I left D.C. when love (my husband) led me to Los Angeles where I landed a job helping launch Oprah’s television network. My husband and I later moved to New York City where I worked with Katie Couric. We made our final move to Nashville 10 years ago, and I worked with Anderson Cooper before coming to Belmont full time in 2019.
What first inspired your interest in teaching and in your subject area?
My parents are both retired teachers and became professors after 30+ years working in K-12 and education leadership/administration. I always wanted to teach, but it was hard with the long hours working in media. I was invited as a guest speaker at Belmont in 2014, and the media studies team recruited me to become an adjunct shortly after. After teaching my first class in 2016, I never looked back.
You’ve been pulling double duty, teaching full-time while pursuing your doctorate. Share a bit about that journey and the specific areas you’ve been researching.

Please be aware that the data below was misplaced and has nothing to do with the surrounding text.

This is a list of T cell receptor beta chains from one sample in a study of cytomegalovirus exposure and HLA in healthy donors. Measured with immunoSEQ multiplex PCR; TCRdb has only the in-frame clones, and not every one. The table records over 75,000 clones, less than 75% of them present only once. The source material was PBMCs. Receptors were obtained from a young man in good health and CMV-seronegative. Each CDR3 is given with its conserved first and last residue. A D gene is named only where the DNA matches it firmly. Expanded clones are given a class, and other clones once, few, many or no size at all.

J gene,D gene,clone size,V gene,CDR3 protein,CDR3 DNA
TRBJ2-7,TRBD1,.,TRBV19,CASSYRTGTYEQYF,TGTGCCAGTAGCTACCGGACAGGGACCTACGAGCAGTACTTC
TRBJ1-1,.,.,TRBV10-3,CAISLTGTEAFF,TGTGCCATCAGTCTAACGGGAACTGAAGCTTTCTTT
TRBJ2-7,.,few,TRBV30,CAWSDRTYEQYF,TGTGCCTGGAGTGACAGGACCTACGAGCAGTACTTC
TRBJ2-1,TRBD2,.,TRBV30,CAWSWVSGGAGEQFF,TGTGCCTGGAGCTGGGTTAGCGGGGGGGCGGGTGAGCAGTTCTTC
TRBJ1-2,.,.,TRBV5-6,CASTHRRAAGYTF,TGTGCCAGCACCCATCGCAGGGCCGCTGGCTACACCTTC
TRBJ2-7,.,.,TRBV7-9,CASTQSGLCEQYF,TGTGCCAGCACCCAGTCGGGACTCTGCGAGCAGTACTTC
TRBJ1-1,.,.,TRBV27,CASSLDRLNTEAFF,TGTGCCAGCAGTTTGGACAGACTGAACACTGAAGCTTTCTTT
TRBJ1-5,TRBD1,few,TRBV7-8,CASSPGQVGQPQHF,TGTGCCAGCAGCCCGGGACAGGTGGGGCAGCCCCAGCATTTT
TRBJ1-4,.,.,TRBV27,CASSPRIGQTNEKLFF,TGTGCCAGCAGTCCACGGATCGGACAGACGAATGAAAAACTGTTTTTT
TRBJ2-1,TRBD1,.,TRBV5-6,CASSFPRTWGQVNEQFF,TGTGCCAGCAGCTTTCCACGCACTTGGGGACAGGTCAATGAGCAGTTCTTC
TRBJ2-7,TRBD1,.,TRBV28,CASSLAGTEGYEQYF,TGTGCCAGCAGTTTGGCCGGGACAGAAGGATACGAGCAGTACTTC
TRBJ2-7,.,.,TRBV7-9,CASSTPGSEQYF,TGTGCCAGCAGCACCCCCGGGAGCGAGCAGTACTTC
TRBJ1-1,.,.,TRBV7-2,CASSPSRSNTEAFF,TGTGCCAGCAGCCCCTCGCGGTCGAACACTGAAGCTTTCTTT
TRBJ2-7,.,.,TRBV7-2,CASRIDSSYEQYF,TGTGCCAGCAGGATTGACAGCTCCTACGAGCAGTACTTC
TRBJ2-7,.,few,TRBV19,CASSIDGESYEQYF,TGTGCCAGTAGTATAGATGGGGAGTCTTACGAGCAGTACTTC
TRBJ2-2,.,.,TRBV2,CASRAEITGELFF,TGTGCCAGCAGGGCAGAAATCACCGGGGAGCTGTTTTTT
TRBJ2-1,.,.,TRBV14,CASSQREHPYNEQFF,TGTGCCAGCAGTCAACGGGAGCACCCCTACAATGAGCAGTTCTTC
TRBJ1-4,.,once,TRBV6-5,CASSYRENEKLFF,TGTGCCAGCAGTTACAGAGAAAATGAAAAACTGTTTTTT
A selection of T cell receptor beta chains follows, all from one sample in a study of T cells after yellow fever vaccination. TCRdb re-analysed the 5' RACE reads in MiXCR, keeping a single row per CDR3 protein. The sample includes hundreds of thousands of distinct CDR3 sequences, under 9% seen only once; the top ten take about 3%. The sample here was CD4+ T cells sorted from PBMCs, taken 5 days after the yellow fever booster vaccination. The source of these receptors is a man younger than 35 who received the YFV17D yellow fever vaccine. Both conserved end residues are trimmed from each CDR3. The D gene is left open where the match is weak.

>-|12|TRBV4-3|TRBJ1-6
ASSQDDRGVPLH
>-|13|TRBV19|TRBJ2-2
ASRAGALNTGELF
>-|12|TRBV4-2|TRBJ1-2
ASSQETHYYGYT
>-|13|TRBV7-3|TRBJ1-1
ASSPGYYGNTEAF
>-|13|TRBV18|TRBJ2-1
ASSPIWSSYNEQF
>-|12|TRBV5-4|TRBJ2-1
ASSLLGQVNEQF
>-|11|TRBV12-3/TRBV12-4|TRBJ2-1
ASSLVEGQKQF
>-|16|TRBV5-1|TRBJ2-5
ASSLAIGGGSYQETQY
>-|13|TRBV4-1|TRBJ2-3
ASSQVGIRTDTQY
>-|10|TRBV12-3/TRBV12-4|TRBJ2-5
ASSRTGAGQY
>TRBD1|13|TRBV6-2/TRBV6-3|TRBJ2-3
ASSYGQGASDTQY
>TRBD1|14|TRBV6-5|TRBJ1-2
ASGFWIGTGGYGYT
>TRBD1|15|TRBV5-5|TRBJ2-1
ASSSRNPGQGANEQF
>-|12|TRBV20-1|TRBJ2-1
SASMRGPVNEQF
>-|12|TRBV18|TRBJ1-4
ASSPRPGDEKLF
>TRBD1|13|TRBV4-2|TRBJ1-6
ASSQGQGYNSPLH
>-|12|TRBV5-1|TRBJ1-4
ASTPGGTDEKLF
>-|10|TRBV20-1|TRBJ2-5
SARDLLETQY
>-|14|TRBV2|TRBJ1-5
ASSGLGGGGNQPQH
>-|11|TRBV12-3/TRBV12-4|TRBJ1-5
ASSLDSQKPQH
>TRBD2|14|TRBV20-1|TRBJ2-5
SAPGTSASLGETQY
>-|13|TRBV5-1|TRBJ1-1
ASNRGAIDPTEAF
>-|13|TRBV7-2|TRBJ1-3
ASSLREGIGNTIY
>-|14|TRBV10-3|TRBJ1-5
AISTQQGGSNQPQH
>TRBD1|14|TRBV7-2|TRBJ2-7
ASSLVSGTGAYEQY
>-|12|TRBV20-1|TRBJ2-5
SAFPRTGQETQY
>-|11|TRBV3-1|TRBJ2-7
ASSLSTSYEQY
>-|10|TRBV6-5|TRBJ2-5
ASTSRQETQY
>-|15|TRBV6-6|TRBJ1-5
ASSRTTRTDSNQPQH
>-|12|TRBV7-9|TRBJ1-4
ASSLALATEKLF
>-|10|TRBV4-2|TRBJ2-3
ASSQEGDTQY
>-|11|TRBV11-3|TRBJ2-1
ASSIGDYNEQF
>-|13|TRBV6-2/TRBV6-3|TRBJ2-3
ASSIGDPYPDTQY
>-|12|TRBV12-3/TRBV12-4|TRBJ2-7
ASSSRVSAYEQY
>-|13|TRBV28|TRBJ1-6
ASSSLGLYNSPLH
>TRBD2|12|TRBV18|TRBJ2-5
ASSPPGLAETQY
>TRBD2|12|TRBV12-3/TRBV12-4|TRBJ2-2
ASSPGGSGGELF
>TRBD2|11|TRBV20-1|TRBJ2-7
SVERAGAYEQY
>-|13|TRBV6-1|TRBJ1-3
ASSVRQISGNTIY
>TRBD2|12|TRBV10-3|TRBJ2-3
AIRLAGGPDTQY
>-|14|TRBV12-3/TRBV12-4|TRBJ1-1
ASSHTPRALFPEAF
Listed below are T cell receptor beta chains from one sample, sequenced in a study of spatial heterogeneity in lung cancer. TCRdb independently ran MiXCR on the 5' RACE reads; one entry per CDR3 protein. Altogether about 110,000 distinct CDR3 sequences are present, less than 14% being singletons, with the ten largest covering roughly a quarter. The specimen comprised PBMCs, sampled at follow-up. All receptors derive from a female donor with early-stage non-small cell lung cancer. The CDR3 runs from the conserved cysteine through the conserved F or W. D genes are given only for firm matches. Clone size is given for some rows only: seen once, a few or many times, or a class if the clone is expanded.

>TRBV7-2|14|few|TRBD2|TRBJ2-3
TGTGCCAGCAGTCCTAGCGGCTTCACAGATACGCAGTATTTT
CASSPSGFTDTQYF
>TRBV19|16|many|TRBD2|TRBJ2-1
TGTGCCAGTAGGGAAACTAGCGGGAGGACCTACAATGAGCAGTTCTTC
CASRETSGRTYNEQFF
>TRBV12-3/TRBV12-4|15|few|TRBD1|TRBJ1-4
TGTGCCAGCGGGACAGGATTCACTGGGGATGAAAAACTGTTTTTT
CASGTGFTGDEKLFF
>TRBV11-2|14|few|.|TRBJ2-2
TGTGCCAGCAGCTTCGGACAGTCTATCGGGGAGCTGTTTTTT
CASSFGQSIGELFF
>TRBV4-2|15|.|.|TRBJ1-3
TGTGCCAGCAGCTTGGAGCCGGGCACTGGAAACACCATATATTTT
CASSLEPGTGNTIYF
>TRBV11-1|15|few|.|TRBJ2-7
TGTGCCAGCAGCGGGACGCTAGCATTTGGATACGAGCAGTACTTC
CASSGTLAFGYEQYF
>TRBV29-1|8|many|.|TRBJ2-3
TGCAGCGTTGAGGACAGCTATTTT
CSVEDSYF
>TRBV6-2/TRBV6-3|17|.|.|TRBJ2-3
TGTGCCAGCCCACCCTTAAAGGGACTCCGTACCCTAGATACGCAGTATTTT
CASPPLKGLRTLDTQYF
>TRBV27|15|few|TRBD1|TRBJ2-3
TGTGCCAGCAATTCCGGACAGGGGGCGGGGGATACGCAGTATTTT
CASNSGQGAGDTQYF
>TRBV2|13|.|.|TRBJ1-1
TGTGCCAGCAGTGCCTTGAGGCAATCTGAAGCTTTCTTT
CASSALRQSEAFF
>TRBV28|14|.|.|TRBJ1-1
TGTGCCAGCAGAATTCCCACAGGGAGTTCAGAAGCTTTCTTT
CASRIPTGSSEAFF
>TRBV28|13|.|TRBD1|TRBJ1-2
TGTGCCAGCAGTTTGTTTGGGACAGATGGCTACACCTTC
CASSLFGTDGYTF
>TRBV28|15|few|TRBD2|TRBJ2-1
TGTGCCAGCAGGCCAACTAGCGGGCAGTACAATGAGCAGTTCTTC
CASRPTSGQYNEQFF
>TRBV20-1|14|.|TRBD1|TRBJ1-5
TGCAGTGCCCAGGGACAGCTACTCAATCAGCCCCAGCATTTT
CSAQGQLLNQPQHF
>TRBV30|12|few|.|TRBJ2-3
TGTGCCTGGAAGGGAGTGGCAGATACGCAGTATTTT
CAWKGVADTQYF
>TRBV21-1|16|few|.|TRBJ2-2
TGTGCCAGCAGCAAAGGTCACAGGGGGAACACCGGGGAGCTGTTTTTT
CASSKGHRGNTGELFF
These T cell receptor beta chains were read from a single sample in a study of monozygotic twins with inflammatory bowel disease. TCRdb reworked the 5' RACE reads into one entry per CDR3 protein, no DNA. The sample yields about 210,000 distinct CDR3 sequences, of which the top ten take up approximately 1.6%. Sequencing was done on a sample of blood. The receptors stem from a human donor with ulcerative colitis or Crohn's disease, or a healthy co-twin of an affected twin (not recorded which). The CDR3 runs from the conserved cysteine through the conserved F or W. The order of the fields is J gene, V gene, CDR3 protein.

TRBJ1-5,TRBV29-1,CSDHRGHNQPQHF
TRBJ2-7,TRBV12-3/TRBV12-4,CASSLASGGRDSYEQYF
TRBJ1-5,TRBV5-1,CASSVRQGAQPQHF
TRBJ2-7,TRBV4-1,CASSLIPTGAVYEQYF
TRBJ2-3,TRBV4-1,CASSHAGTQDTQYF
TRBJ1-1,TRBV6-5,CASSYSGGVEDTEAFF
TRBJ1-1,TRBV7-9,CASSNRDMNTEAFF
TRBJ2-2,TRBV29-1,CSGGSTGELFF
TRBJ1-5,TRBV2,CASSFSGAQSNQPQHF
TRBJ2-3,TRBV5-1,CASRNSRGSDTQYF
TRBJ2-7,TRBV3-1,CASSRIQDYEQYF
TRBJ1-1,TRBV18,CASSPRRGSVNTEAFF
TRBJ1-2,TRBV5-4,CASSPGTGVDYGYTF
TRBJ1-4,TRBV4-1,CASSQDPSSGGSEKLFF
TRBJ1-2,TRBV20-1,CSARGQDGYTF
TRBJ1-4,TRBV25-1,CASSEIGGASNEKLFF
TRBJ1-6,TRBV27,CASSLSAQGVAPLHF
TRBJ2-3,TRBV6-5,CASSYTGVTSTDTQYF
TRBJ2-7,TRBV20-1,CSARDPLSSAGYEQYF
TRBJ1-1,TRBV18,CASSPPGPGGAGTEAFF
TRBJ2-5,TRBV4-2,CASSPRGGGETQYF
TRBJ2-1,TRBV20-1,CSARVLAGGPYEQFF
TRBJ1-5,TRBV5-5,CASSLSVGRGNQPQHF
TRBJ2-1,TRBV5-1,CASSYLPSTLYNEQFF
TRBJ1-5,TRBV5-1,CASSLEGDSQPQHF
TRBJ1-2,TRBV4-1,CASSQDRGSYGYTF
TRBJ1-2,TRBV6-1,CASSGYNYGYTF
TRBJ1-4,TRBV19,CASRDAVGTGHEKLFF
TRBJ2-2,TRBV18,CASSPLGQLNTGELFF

I graduated with my doctorate from Clemson University in August 2023. My research is centered around social media and artificial intelligence. I’ve written extensively about disinformation, polarization and the politics of identity online, as well as human attention spans on social media. I also focus on how media can help bring people together and help heal divisions. My 20+ year career led me to these research areas.
What courses are you teaching this semester?